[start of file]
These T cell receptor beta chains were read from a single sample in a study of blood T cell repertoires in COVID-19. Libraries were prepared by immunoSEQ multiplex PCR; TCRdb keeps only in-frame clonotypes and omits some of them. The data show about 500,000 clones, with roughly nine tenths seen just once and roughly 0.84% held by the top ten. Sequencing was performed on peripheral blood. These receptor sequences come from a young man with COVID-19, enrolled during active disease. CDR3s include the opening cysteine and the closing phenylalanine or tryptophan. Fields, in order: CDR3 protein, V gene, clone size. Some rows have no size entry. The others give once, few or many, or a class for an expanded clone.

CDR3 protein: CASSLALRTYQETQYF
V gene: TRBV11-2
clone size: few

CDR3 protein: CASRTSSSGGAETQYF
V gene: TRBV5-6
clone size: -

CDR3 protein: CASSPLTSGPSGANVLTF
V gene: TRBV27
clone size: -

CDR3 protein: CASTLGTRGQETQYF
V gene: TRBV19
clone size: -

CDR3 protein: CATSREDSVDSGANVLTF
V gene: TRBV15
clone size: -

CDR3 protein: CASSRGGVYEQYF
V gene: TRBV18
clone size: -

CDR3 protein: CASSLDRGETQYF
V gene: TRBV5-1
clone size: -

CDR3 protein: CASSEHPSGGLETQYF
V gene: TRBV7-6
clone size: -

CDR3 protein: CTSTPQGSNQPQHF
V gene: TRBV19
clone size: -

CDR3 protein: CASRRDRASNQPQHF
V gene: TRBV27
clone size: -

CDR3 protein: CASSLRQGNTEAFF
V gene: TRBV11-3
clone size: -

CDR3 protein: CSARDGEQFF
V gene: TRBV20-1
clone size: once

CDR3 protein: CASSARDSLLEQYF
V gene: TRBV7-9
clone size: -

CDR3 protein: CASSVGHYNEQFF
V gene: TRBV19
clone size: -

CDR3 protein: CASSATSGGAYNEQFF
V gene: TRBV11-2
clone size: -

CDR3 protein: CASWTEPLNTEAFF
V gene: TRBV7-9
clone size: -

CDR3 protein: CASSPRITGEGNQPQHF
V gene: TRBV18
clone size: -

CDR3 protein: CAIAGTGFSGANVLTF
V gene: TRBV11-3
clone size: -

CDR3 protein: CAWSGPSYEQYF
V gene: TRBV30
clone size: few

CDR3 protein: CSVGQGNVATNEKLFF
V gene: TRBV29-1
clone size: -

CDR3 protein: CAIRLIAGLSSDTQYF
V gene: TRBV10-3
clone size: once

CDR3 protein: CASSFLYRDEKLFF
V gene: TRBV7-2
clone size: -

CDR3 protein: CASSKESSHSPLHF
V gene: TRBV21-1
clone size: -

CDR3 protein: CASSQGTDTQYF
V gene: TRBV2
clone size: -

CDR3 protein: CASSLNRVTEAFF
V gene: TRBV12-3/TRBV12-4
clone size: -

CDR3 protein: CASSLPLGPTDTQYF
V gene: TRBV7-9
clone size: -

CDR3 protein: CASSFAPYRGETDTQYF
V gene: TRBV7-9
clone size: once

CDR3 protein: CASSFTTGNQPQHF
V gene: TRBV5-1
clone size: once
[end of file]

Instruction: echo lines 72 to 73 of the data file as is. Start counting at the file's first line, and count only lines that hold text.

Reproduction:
V gene: TRBV2
clone size: -